Your Complete Guide to Art Studio Lighting

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Art Studio Lights & More

Whether you’re renting a studio or repurposing a room at home, the most important aspect of designing an art studio is creating a space that cultivates creativity. This means designing a studio that helps you focus for hours on end. To do this, art studio lighting is often the most important consideration for artists and designers when setting up a workspace.

In this tutorial, we’ll go over the basic elements of art studio lights, from the types of bulbs you should consider to the types of lighting, fixtures, intensity, and light temperature.

No matter the medium, these are some great basics that’ll help you create a truly creative, inspiring space to up your creative game in.

How Color, Temperature, & Brightness Influence Your Art Studio Lighting

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Before we get into the specific types of art studio lighting you should invest in, let’s go over some basic aspects of light itself you’ll need to consider.

Light Color

First, many artists follow the Color Rendering Index (CRI), which measures and indicates a bulb’s ability to light color accurately, usually on a flat surface such as a canvas or print. The CRI is a 1-100 scale, with 100 being the best possible light for displaying natural hues at their most vibrant. Generally speaking, light bulbs with a CRI of 80 to 100 are the optimal choice for capturing this.

Light Temperature

Next, consider color temperature. Correlated Color Temperature (CCT), measured in Kelvin, refers to the visual “temperature” a lightbulb emits. For instance, a light bulb that emits a yellow or orange light is considered warm while one that emits pure white or blue light is considered cold.

Brightness, or “Luminosity”

Last, think about luminosity. As the name implies, luminosity uses “Lumens” to measure the level of brightness a lightbulb emits. Today, it’s pretty easy to buy lightbulbs measured in lumens. These can range anywhere between 450 for lower wattage, dimmer bulbs to bright 1600 Lumen bulbs.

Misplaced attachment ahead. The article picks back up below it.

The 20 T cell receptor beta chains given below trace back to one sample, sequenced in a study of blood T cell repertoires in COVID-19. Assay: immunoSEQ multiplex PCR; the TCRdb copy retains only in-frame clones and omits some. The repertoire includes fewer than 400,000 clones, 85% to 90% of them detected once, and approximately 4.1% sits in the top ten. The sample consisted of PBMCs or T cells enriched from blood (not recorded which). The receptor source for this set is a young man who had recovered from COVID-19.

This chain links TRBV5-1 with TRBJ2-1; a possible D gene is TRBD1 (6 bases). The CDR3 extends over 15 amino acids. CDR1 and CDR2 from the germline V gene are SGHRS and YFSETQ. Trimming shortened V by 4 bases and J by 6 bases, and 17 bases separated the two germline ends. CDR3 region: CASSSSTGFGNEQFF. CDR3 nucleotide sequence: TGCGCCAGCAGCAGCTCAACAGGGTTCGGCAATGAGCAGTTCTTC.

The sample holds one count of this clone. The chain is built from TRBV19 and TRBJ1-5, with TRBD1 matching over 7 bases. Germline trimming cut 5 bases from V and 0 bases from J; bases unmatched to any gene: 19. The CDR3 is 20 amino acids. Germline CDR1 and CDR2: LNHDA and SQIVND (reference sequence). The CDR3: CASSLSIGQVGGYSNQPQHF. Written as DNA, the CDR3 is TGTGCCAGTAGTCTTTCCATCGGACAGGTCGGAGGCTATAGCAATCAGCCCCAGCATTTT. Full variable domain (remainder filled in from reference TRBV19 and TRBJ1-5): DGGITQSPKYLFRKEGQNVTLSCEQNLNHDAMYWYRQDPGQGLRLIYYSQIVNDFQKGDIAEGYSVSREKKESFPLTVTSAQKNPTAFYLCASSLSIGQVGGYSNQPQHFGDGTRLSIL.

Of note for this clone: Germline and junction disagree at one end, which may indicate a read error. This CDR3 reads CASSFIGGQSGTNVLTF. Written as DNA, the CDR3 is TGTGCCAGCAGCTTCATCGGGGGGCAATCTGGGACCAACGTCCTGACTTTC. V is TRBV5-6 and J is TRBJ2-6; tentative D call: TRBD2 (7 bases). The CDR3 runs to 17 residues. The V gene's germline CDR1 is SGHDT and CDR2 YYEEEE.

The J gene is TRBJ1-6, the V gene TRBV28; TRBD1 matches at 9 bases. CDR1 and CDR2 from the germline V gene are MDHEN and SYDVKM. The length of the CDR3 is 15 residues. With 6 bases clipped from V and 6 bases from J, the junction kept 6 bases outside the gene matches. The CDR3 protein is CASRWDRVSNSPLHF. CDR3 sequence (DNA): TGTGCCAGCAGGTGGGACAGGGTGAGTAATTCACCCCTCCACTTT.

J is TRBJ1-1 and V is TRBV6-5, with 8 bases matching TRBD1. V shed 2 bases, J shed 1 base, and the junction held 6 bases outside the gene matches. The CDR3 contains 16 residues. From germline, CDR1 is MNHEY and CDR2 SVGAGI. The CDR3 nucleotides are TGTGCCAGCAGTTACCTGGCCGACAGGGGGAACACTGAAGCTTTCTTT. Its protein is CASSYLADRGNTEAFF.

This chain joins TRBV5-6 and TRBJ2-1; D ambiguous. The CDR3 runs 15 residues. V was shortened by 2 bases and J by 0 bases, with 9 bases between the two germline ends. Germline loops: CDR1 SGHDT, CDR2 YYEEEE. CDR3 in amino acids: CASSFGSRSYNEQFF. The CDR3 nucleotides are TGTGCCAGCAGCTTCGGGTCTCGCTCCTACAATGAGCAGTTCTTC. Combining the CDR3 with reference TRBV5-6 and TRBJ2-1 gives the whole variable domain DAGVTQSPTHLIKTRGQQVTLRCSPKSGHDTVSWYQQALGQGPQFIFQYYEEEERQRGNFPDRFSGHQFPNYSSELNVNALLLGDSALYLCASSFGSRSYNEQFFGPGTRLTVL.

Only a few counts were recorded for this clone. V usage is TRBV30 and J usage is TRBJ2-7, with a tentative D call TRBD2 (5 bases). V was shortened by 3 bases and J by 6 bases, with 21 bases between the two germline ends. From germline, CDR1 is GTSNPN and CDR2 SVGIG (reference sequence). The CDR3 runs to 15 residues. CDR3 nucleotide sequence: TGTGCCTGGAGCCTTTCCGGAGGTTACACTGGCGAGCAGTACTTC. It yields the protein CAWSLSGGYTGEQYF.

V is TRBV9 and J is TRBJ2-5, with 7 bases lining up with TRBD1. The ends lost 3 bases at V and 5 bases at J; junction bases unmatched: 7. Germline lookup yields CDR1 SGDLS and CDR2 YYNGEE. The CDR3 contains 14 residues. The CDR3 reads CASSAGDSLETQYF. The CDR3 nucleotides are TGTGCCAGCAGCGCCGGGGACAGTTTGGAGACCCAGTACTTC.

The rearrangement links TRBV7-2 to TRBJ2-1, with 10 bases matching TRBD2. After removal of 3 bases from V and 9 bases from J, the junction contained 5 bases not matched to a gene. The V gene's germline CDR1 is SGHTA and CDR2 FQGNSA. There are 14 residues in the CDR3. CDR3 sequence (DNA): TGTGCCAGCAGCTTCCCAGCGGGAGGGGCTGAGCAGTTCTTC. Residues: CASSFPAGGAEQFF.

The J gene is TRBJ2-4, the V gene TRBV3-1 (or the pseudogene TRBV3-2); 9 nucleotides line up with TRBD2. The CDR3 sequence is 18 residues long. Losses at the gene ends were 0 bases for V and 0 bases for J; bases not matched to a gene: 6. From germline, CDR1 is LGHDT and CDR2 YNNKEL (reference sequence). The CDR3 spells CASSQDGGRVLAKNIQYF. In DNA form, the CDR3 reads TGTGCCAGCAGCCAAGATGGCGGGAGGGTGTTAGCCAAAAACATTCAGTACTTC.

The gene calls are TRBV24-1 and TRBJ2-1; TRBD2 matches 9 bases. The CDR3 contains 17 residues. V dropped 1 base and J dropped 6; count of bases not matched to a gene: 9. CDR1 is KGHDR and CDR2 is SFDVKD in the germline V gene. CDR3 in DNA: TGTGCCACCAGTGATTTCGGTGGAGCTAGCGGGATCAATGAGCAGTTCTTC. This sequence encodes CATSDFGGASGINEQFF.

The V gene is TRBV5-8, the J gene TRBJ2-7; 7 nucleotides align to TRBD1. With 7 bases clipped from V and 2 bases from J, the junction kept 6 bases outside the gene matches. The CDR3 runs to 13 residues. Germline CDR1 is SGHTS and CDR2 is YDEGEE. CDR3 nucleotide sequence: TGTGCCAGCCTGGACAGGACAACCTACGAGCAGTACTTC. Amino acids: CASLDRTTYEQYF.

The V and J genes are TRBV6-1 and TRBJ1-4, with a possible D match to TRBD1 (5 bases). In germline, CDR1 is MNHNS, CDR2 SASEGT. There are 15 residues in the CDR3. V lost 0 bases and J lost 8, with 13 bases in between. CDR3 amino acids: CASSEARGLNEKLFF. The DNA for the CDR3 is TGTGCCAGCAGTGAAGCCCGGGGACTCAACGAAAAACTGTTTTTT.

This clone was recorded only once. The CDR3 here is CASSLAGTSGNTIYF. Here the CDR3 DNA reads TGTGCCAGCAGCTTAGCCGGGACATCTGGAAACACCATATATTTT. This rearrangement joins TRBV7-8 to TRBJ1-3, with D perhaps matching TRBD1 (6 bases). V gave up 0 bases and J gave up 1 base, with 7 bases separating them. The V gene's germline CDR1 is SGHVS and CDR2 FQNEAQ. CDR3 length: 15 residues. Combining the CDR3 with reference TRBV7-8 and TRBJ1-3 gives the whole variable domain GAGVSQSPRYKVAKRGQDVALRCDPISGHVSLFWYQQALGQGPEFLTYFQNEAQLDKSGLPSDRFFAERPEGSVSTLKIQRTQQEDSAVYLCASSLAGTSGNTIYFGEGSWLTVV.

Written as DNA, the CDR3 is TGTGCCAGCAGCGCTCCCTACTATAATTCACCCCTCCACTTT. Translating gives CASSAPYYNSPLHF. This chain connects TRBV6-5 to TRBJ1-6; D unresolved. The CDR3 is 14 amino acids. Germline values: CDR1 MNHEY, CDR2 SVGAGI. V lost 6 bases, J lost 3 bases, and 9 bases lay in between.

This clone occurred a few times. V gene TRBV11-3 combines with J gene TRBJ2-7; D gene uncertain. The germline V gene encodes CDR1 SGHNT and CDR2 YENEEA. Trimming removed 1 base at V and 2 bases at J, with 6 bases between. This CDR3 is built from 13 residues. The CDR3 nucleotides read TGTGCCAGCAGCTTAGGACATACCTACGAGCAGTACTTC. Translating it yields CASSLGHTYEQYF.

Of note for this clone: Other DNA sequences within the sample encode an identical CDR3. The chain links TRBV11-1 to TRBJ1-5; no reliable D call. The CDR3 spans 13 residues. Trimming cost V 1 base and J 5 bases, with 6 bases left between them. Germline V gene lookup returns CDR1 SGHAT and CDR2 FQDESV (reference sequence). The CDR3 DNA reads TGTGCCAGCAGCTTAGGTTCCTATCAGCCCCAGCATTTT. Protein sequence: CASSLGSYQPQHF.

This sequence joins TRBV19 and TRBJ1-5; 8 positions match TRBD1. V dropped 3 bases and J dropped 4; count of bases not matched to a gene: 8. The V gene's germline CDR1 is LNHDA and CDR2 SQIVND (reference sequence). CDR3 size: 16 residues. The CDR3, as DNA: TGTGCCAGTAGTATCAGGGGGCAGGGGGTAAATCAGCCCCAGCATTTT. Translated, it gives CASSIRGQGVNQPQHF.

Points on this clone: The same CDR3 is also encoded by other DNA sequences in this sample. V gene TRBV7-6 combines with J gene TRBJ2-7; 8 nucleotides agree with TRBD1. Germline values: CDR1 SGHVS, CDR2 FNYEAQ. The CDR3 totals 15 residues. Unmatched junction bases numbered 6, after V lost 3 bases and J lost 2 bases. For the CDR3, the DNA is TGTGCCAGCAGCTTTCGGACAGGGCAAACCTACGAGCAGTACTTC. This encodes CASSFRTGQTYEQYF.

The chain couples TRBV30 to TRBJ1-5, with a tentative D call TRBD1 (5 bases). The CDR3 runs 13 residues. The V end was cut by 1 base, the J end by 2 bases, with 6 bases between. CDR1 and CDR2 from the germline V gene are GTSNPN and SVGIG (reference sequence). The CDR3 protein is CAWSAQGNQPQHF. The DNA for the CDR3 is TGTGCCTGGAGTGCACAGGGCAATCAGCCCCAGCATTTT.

Tips For Creating Optimal Art Studio Lighting

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Audit Your Current Art Studio Lights

If you’re not working in a windowless room, your studio likely gets at least some natural light during the day. Even if it’s not enough to be productive or useful, you should still factor that into your studio lighting set-up.

If your space already has some art studio lighting, take stock of what’s there. The wiring and existing lighting may save you time and money, especially if you’re renting a dedicated studio space in a commercial building.

However, if you’re setting up a creative space at home, keep in mind that most overhead residential lighting likely won’t be bright enough to create the best lighting for your art studio.

To audit your existing art studio lighting, follow these steps:

  1. Lay out some of your work (e.g. photos, prints, paintings, sculptures, etc.).
  2. Turn on all of the lights.
  3. Note where the light hits various surfaces.
  4. Note any shadows cast by the light hitting objects that get in the way (e.g. tables, large furniture, etc.).
  5. Note any areas where light doesn’t hit. If these areas are illuminated by existing lighting, is the lighting sufficient for doing accurate work? Are these areas you’ll need to be working in?
  6. Gauge how accurate the colors in your work are based on the existing lighting. If it’s fairly accurate, you might only need to add one or two fixtures to compensate for losses of natural light if you work after sunset. If it’s pretty inaccurate or colors appear too light or too dark, some extra wall sconces or pendant lights may do the trick.

Art Studio Lighting Fixtures to Consider

Because of how versatile they are, plug-in lights are great candidates to create the best lighting for your art studio out there. And to get the most luminosity and accuracy out of your light bulbs, we recommend keeping your light bulbs exposed – no shades or cages. This will help light distribute more evenly throughout your studio. Also, keep in mind that if you have a particularly expansive space to work with, you may need to hang and swag your lighting into place.

For art studio lighting, consider approaching your space in utilitarian versus aesthetic terms. That doesn’t mean your lighting set up has to look boring by any means. You can enhance the decor element of your space with one of over 75 cord colors in our collection, as well as customizable finish options in bold hues.

Shop Color Cord Company

At Color Cord Company, we help professional decorators, retailers, and creative homeowners everywhere illuminate spaces uniquely.

We have everything you need to get your next project started, from the best cloth-covered cord to easy-to-install light fixtures, lamp parts, and other lighting supplies.

Any questions about what makes the best lighting for an art studio? Check out the rest of our tutorials or contact us to learn more. Want to show off how you’ve lit up your creative space with our designs? Tag us on socials. We’re excited to see what you create!